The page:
Ukraine's NATO membership is not imminent. Mearsheimer points out that sadly for Ukraine, the coveted U.S.-backed defense alliance membership remains out of Ukraine's reach. Forced to issue a statement by President Zelenskyy at the Vilnius Summit, NATO acknowledged that Ukraine will be granted membership into the alliance once "conditions are met." What those conditions are was not explicitly mentioned. It is safe to assume that Kyiv will not officially join the NATO fold as long as the war rages.
Mearsheimer says that the prospect of a future NATO membership for Ukraine only incentivizes Russia to continue the conflict to stall that eventuality. Further, it hinders the possibility of any real cease-fire talks or truce negotiations - a fact acknowledged by many American and European officials. Moscow is also likely to capture more Ukrainian territory, especially those regions with Russian-speaking populations, and establish control of more areas in efforts to create substantial buffer zones between the two countries.
Now that the war has entered its eighteenth month, hopes of a quick resolution are dead. As Mearsheimer warns, "We're not going to get a meaningful peace agreement between Ukraine and the West on one side and the Russians on the other. The best we can hope for is a 'cold peace.' And a 'cold peace' - where the Russians are constantly looking for opportunities to improve their position, and the Ukrainians and the West are constantly looking for opportunities to improve their position - means each side is attempting to take advantage of the other. When you get into a cold peace where both sides operate that way, the potential for escalation and returning to a hot war is great."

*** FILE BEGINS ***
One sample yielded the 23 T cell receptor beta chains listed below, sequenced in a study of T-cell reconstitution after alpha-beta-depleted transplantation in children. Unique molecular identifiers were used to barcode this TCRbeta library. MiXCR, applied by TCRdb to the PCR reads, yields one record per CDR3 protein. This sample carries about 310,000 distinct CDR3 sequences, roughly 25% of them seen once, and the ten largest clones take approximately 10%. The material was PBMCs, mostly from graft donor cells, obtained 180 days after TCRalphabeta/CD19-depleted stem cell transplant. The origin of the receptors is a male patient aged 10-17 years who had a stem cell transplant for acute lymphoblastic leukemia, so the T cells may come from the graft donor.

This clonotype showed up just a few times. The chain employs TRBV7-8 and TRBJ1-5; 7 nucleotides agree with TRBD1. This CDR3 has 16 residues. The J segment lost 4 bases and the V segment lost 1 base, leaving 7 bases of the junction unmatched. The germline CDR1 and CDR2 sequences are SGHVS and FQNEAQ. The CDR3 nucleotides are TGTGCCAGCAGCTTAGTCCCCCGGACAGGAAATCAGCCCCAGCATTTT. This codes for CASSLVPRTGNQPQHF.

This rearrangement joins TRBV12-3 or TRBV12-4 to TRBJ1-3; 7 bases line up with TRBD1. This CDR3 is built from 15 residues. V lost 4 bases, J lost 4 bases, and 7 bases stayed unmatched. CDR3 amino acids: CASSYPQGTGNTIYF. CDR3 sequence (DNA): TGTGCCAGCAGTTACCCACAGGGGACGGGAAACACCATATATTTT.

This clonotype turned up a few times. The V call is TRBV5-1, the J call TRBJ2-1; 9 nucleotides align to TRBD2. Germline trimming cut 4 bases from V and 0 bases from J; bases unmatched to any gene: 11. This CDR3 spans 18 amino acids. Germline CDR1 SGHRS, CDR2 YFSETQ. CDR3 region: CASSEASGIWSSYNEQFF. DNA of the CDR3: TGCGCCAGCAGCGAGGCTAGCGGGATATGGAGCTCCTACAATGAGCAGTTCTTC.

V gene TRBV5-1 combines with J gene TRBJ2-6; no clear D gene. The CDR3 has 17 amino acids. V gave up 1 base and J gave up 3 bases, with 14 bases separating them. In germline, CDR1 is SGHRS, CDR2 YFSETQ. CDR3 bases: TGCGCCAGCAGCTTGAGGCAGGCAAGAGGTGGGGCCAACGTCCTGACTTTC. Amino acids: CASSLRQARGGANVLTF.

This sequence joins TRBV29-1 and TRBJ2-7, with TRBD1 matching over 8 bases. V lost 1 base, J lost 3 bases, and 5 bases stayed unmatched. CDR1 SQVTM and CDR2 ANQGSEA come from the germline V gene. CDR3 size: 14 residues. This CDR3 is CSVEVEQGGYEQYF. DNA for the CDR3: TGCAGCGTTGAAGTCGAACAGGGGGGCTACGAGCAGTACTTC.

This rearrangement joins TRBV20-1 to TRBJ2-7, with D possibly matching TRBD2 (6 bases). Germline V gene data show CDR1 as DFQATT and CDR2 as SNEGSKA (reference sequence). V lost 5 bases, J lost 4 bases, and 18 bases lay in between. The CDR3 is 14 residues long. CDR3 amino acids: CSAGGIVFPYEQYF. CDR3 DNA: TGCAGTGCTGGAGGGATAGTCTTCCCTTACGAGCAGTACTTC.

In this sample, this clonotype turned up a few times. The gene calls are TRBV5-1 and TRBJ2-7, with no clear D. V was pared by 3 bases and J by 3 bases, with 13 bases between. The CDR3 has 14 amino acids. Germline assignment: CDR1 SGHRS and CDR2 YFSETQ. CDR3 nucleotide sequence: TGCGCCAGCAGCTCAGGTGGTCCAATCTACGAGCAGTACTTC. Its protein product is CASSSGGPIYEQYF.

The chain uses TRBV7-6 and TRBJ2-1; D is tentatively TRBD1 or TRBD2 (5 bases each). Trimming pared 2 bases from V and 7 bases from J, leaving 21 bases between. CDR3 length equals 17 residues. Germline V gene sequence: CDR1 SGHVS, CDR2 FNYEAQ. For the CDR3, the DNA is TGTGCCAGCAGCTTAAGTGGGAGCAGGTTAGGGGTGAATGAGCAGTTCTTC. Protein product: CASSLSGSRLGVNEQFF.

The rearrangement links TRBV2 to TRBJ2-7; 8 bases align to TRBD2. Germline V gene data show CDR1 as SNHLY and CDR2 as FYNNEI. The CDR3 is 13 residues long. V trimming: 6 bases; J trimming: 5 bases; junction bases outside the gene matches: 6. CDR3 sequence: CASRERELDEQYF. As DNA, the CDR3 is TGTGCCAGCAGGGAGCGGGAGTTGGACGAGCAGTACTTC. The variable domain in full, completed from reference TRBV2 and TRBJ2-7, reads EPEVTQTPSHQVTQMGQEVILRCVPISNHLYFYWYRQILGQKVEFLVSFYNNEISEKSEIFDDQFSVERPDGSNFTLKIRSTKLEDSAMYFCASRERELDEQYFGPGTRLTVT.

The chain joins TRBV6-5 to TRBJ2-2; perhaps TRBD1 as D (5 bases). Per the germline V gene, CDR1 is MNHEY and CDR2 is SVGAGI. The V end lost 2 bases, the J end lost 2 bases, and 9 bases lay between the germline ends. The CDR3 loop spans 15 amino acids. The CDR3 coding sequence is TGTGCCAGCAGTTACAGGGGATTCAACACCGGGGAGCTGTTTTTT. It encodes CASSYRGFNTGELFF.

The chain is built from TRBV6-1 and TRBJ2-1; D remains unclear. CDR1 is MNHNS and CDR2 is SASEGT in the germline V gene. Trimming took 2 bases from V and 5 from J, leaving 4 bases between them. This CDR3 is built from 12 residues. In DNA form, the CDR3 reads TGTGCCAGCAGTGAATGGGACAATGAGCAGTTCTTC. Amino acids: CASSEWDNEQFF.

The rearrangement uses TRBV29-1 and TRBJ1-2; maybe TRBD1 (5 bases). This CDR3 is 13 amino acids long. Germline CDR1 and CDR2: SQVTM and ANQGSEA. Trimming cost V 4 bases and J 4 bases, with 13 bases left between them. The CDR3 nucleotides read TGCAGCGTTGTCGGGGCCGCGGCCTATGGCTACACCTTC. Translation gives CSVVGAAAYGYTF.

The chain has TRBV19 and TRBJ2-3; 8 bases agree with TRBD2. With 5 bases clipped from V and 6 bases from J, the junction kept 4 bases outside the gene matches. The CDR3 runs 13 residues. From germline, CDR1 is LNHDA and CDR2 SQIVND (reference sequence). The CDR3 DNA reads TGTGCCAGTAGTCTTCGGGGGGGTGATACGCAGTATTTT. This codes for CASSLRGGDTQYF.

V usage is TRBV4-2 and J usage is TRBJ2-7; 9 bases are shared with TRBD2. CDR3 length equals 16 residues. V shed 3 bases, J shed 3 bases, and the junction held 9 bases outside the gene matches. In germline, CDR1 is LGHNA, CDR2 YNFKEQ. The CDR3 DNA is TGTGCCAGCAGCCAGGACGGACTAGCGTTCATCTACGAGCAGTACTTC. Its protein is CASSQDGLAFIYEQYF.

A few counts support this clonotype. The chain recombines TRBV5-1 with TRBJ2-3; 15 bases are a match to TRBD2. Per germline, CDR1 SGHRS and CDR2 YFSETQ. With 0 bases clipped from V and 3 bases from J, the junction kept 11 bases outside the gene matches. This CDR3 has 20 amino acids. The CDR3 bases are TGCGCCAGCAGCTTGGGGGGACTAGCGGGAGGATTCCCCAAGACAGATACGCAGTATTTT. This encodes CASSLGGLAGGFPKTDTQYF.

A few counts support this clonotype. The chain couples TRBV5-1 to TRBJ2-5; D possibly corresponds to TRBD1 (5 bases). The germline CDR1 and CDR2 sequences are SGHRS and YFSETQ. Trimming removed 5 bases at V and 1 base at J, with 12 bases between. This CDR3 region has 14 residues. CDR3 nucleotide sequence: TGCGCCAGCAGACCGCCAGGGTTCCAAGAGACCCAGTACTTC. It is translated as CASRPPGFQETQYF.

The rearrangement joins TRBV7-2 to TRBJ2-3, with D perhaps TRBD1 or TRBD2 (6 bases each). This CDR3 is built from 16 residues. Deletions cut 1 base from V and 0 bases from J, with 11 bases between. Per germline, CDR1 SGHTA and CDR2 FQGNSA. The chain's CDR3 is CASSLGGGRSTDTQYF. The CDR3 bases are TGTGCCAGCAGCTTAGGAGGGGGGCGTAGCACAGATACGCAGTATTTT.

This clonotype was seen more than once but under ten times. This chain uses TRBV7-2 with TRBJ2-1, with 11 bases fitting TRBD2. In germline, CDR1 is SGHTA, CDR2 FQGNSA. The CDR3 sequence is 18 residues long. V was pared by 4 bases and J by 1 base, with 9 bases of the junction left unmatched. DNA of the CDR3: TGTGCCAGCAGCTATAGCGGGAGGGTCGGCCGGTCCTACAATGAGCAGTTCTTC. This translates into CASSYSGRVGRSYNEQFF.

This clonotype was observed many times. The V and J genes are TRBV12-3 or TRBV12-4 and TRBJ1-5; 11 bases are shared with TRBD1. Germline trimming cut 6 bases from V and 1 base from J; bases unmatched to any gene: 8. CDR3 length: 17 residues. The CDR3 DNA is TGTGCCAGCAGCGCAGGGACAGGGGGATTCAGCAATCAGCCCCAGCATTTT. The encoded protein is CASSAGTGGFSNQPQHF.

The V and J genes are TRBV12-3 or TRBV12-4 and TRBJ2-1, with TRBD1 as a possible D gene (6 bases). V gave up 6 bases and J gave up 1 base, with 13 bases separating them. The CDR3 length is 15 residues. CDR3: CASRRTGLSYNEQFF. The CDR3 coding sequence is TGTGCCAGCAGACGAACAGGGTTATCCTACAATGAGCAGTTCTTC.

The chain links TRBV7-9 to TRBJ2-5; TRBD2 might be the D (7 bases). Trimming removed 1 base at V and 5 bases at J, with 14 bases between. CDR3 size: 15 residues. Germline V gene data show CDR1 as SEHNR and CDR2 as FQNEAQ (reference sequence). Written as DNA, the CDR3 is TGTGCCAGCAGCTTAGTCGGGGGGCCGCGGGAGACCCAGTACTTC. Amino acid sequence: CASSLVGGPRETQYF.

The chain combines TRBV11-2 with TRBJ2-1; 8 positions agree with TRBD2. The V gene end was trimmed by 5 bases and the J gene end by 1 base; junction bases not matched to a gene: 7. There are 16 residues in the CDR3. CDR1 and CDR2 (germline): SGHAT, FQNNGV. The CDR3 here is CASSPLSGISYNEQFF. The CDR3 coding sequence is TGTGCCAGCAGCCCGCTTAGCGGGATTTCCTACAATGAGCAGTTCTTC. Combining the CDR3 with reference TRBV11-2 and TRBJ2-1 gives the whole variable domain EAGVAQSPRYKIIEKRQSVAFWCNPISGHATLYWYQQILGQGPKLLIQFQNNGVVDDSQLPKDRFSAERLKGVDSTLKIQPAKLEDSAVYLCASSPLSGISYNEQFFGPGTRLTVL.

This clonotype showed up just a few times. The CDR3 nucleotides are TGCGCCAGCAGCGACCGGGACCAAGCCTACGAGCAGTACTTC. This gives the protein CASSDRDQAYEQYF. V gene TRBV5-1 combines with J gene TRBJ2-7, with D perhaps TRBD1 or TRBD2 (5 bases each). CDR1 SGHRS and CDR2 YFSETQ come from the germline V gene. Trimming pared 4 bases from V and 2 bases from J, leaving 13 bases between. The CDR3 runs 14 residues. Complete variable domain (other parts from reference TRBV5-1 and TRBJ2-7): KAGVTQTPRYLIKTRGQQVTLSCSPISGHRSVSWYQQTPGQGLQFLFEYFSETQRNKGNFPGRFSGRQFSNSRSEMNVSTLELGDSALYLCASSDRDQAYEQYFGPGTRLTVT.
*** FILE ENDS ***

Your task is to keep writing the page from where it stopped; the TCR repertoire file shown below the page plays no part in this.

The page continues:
Lasting peace is possible if Ukraine becomes neutral. Mearsheimer says that a path to lasting peace would involve returning Ukraine to a neutral state, which would entail building up the country's economy and making it less dependent on either bloc. Ukraine would act as a buffer between NATO and Russia. But for this scenario to take shape, the current and future U.S. administrations must permanently shelve plans of bringing Ukraine into the defense alliance fold.
One-sided war rhetoric. Mearsheimer cites the one-sided war rhetoric in Western capitals: "That people like me have sort of kept out of the mainstream media is quite remarkable. We have conventional wisdom in Washington, and the mainstream media is committed to policing the marketplace of ideas to ensure that people who disagree with that conventional wisdom are not heard, or if they are heard, their arguments are perverted or countered immediately."
"It's a terrible situation. It's not the way life is supposed to work in a liberal democracy. You have to have some semblance of a marketplace of ideas if you want to have smart policies. Because the fact is that governments often sometimes do stupid things, or they pursue policies that look like they're correct at the time but prove to be disastrous. And you want to have lots of people who disagree with those policies have an opportunity to voice their opinions before the policy is launched and after the policy is launched. But in this day and age, that's very difficult to do, and that's very depressing and distressing."
As we go to press with this piece, the New York Times just broke a grim story. The war has claimed 500,000 lives, with peace talks nowhere on the horizon: "And while combatants are dying in droves, the civilians caught between the guns have died in the thousands while millions have been displaced."